As an example Ernst & Young, the Big Four services firm, is scooping up MBAs for its climate change and sustainability practice, according to Simon Abrams, a senior manager at the group.
“There are really good jobs, which need really good people [because] social impact is increasingly important for every sector,” he says.
Ben Mangan, director for the Center for Social Sector Leadership at UC Berkeley’s Haas School of Business, says opportunities for impact are growing at consultancies like Deloitte and McKinsey because firms are striving to attract and retain top talent.
“Big companies see the desire among millennials to have more meaning,” he says.
While most large corporations are swimming lengths to attract millennials, they are ultimately held back by short-term financial goals. The implications for employers who rely on the crème of the crop could be grave.
Wally Hopp, senior associate dean at Michigan’s Ross School of Business, says some MBAs are sceptical about working at large companies altogether.
“If traditional organizations are going to capture these highly talented people, they will need to not just focus on people climbing the greasy pole to the C-suite,” he says.
Start-ups have seized upon the opportunity. “We see student interest in social start-ups that are disrupting financial services,” says Julie Morton, associate dean for career services at Chicago’s Booth School of Business, who points to impact investment advisory firms.
Banks have been among the worst hit. “The biggest investment banks used to have lines around the block from the most ambitious students. That is no longer the case,” says Daniela Papi-Thornton, deputy director of the Skoll Centre for Social Entrepreneurship at Oxford University’s Saïd Business School.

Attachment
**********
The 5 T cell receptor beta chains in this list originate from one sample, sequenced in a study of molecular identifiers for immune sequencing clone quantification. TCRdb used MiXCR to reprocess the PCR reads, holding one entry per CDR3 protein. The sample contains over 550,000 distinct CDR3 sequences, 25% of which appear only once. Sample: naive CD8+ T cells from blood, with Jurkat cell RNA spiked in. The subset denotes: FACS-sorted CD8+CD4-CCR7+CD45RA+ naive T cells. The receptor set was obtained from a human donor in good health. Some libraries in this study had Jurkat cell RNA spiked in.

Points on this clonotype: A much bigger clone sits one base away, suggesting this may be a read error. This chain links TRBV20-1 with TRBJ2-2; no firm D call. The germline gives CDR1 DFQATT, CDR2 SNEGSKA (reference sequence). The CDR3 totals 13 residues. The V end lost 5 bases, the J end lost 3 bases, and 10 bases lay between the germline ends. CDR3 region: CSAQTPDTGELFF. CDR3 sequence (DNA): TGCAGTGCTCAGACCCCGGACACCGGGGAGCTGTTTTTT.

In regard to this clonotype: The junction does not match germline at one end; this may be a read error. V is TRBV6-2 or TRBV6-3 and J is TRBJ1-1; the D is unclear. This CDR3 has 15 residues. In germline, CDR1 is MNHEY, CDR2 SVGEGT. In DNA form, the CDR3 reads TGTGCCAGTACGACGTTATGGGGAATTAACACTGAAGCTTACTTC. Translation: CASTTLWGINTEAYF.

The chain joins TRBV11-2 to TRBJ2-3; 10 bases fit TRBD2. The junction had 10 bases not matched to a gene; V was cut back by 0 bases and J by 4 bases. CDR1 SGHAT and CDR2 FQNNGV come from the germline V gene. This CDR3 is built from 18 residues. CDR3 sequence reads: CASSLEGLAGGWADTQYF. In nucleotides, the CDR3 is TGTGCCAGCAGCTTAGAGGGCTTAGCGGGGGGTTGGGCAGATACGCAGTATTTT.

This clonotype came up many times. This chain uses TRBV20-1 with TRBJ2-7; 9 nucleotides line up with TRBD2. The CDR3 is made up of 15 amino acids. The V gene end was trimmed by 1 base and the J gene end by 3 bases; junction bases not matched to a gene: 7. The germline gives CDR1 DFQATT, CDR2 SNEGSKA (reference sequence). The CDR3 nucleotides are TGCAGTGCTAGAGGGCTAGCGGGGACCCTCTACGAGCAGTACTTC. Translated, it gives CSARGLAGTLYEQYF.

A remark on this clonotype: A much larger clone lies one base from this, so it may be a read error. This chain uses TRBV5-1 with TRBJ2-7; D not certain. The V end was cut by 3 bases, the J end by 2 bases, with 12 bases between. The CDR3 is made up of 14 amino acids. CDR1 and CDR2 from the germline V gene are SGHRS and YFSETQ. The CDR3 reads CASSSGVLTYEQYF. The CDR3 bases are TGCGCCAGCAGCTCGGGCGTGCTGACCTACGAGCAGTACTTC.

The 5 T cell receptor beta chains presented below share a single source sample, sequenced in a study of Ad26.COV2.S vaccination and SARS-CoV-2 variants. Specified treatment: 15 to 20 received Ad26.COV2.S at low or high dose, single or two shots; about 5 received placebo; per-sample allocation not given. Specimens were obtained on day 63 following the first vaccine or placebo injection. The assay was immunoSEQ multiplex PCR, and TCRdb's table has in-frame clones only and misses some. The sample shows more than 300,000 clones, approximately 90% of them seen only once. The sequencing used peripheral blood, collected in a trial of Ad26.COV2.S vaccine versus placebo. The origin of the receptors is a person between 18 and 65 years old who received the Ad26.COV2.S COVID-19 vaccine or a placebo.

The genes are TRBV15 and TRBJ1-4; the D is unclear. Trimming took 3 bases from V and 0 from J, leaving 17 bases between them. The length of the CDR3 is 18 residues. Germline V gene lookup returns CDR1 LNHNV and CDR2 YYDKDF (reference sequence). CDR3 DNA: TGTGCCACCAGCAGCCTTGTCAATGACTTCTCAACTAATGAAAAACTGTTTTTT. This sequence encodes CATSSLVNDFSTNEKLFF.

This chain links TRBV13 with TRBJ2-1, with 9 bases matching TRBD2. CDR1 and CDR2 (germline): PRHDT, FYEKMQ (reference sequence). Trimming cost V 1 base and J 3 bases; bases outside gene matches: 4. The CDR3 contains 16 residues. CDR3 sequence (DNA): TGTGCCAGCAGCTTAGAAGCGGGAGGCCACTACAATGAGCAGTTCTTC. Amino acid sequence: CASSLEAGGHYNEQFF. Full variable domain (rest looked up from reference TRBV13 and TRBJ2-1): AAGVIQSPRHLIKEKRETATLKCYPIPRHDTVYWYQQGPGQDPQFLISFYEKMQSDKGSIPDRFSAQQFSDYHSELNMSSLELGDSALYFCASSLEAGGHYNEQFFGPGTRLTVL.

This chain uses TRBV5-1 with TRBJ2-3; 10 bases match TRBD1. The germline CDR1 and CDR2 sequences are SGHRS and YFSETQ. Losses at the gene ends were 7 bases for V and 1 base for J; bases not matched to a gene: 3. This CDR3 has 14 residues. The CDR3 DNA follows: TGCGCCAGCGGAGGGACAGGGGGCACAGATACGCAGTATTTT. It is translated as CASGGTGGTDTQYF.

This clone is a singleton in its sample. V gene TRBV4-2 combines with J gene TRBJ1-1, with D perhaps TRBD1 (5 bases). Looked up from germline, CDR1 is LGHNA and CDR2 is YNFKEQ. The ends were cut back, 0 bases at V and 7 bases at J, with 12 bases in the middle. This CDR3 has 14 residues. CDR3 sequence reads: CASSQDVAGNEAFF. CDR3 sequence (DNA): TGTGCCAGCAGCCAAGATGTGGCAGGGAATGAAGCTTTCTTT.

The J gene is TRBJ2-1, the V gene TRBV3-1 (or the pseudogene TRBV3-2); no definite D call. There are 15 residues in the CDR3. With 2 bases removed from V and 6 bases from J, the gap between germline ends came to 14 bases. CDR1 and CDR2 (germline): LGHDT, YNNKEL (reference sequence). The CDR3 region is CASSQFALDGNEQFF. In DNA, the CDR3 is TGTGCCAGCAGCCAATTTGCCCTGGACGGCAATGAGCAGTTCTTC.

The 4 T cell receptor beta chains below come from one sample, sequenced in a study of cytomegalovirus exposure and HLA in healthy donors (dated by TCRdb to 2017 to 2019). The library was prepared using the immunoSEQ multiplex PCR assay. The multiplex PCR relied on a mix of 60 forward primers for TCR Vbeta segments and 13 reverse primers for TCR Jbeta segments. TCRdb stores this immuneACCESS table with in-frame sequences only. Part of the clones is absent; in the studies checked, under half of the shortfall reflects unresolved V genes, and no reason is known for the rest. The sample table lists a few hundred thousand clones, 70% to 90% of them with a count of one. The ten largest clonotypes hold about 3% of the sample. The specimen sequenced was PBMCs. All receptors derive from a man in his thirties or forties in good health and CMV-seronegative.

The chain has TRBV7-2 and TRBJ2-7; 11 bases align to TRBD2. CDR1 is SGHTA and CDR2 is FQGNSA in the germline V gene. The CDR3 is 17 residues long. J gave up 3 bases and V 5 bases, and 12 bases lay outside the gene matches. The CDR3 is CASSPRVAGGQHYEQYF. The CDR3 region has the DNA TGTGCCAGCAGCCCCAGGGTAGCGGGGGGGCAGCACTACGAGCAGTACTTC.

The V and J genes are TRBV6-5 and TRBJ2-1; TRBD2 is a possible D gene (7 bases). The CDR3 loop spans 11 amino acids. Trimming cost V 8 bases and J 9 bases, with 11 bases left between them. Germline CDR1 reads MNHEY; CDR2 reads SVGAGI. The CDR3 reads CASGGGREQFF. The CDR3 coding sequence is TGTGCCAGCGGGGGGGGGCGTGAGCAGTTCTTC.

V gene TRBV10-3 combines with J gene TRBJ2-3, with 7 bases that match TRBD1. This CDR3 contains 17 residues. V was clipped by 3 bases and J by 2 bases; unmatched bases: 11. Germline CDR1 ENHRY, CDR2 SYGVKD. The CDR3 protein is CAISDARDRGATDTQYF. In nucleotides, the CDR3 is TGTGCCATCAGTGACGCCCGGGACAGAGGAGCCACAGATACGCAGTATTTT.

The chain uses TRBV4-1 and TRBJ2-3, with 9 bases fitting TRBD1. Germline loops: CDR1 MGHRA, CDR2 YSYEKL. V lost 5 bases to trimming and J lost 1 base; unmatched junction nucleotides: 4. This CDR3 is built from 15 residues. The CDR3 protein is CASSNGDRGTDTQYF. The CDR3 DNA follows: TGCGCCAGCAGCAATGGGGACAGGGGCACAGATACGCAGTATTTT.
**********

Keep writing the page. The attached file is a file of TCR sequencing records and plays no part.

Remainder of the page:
A survey of 16,000 millennials by Universum found that 73% value work-life balance more than a higher salary; 82% work-life balance over their position in a company. Banks have been some of the worst culprits on this front.
Elle Connor, an associate recruiter at Morgan Stanley’s investment bank, says: “It’s not a secret that investment banking is a challenging career. [But] we’ve made sure there are opportunities to improve the work-life balance.”
Tech has been one of the big beneficiaries of banks’ downfall. “It has become very attractive to work in the technology sector,” says Emily Taylor, director of MBA career education at UCLA Anderson School of Management. “….The level and scale of impact that these companies can make for their customers can be attractive.”
Impact is what tempted Ashley Bienvenu to Google in Silicon Valley as a development executive responsible for mobile partnerships in 2014, a year after completing an MBA at HEC Paris.
“Google allows you to use your assets and knowledge to make a tangible impact,” says Ashley, who is now a manager with Google Express, the search giant’s grocery deliveries business.